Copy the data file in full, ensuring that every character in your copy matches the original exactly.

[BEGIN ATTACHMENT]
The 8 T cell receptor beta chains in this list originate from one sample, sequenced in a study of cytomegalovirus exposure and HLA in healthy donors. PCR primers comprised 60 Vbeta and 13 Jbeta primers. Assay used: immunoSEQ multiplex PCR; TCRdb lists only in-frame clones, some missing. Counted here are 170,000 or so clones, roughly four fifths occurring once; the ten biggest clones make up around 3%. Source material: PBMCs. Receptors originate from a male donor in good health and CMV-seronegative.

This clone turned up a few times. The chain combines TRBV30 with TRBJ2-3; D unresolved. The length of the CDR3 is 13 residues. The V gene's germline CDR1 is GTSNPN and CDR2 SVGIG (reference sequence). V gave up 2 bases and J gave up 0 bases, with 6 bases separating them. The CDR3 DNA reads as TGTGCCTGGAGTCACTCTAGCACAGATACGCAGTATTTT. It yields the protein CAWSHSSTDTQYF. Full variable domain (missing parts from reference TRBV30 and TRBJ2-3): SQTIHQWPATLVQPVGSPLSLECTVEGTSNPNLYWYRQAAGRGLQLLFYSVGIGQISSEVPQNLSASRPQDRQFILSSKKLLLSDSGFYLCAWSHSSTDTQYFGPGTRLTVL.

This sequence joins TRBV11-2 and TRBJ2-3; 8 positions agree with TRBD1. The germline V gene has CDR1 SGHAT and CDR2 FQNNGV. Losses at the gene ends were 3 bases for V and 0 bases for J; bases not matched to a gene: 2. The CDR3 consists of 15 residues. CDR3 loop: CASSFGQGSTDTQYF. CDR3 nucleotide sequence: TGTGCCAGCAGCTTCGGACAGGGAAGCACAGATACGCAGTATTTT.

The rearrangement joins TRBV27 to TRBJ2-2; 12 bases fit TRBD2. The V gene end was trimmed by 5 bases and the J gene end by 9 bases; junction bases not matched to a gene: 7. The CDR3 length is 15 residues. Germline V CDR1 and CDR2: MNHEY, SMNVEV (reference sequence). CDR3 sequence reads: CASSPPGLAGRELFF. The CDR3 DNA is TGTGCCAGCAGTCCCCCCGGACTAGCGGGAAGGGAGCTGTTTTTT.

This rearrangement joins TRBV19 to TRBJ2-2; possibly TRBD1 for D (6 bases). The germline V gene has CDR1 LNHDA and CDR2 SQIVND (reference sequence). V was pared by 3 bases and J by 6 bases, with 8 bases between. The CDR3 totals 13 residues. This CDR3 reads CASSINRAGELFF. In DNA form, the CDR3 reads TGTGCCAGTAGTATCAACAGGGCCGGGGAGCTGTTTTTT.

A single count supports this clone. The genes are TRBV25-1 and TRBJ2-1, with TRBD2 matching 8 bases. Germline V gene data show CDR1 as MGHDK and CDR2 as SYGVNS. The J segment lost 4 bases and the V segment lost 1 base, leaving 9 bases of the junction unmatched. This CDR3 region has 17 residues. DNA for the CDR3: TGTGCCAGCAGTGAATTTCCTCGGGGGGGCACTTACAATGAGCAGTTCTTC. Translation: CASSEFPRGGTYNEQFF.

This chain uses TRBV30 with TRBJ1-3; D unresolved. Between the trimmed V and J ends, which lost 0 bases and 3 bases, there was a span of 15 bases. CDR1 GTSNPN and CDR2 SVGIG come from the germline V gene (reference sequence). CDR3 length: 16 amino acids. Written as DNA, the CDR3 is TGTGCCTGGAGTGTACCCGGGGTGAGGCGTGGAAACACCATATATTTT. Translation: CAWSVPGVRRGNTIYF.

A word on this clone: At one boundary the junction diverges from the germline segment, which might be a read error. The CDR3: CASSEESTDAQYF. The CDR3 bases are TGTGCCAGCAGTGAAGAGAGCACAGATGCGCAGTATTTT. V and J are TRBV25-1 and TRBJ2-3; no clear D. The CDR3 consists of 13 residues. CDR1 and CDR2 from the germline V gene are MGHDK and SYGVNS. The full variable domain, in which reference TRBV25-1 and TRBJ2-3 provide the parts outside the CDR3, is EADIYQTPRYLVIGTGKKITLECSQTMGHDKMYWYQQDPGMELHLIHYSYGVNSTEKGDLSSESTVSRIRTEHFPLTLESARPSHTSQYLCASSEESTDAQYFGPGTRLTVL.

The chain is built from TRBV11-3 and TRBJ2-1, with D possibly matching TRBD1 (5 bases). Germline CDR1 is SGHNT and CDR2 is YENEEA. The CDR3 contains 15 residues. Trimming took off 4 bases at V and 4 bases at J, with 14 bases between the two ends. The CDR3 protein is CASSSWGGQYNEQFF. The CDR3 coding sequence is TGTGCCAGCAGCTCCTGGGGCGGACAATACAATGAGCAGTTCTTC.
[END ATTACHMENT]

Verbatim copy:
The 8 T cell receptor beta chains in this list originate from one sample, sequenced in a study of cytomegalovirus exposure and HLA in healthy donors. PCR primers comprised 60 Vbeta and 13 Jbeta primers. Assay used: immunoSEQ multiplex PCR; TCRdb lists only in-frame clones, some missing. Counted here are 170,000 or so clones, roughly four fifths occurring once; the ten biggest clones make up around 3%. Source material: PBMCs. Receptors originate from a male donor in good health and CMV-seronegative.

This clone turned up a few times. The chain combines TRBV30 with TRBJ2-3; D unresolved. The length of the CDR3 is 13 residues. The V gene's germline CDR1 is GTSNPN and CDR2 SVGIG (reference sequence). V gave up 2 bases and J gave up 0 bases, with 6 bases separating them. The CDR3 DNA reads as TGTGCCTGGAGTCACTCTAGCACAGATACGCAGTATTTT. It yields the protein CAWSHSSTDTQYF. Full variable domain (missing parts from reference TRBV30 and TRBJ2-3): SQTIHQWPATLVQPVGSPLSLECTVEGTSNPNLYWYRQAAGRGLQLLFYSVGIGQISSEVPQNLSASRPQDRQFILSSKKLLLSDSGFYLCAWSHSSTDTQYFGPGTRLTVL.

This sequence joins TRBV11-2 and TRBJ2-3; 8 positions agree with TRBD1. The germline V gene has CDR1 SGHAT and CDR2 FQNNGV. Losses at the gene ends were 3 bases for V and 0 bases for J; bases not matched to a gene: 2. The CDR3 consists of 15 residues. CDR3 loop: CASSFGQGSTDTQYF. CDR3 nucleotide sequence: TGTGCCAGCAGCTTCGGACAGGGAAGCACAGATACGCAGTATTTT.

The rearrangement joins TRBV27 to TRBJ2-2; 12 bases fit TRBD2. The V gene end was trimmed by 5 bases and the J gene end by 9 bases; junction bases not matched to a gene: 7. The CDR3 length is 15 residues. Germline V CDR1 and CDR2: MNHEY, SMNVEV (reference sequence). CDR3 sequence reads: CASSPPGLAGRELFF. The CDR3 DNA is TGTGCCAGCAGTCCCCCCGGACTAGCGGGAAGGGAGCTGTTTTTT.

This rearrangement joins TRBV19 to TRBJ2-2; possibly TRBD1 for D (6 bases). The germline V gene has CDR1 LNHDA and CDR2 SQIVND (reference sequence). V was pared by 3 bases and J by 6 bases, with 8 bases between. The CDR3 totals 13 residues. This CDR3 reads CASSINRAGELFF. In DNA form, the CDR3 reads TGTGCCAGTAGTATCAACAGGGCCGGGGAGCTGTTTTTT.

A single count supports this clone. The genes are TRBV25-1 and TRBJ2-1, with TRBD2 matching 8 bases. Germline V gene data show CDR1 as MGHDK and CDR2 as SYGVNS. The J segment lost 4 bases and the V segment lost 1 base, leaving 9 bases of the junction unmatched. This CDR3 region has 17 residues. DNA for the CDR3: TGTGCCAGCAGTGAATTTCCTCGGGGGGGCACTTACAATGAGCAGTTCTTC. Translation: CASSEFPRGGTYNEQFF.

This chain uses TRBV30 with TRBJ1-3; D unresolved. Between the trimmed V and J ends, which lost 0 bases and 3 bases, there was a span of 15 bases. CDR1 GTSNPN and CDR2 SVGIG come from the germline V gene (reference sequence). CDR3 length: 16 amino acids. Written as DNA, the CDR3 is TGTGCCTGGAGTGTACCCGGGGTGAGGCGTGGAAACACCATATATTTT. Translation: CAWSVPGVRRGNTIYF.

A word on this clone: At one boundary the junction diverges from the germline segment, which might be a read error. The CDR3: CASSEESTDAQYF. The CDR3 bases are TGTGCCAGCAGTGAAGAGAGCACAGATGCGCAGTATTTT. V and J are TRBV25-1 and TRBJ2-3; no clear D. The CDR3 consists of 13 residues. CDR1 and CDR2 from the germline V gene are MGHDK and SYGVNS. The full variable domain, in which reference TRBV25-1 and TRBJ2-3 provide the parts outside the CDR3, is EADIYQTPRYLVIGTGKKITLECSQTMGHDKMYWYQQDPGMELHLIHYSYGVNSTEKGDLSSESTVSRIRTEHFPLTLESARPSHTSQYLCASSEESTDAQYFGPGTRLTVL.

The chain is built from TRBV11-3 and TRBJ2-1, with D possibly matching TRBD1 (5 bases). Germline CDR1 is SGHNT and CDR2 is YENEEA. The CDR3 contains 15 residues. Trimming took off 4 bases at V and 4 bases at J, with 14 bases between the two ends. The CDR3 protein is CASSSWGGQYNEQFF. The CDR3 coding sequence is TGTGCCAGCAGCTCCTGGGGCGGACAATACAATGAGCAGTTCTTC.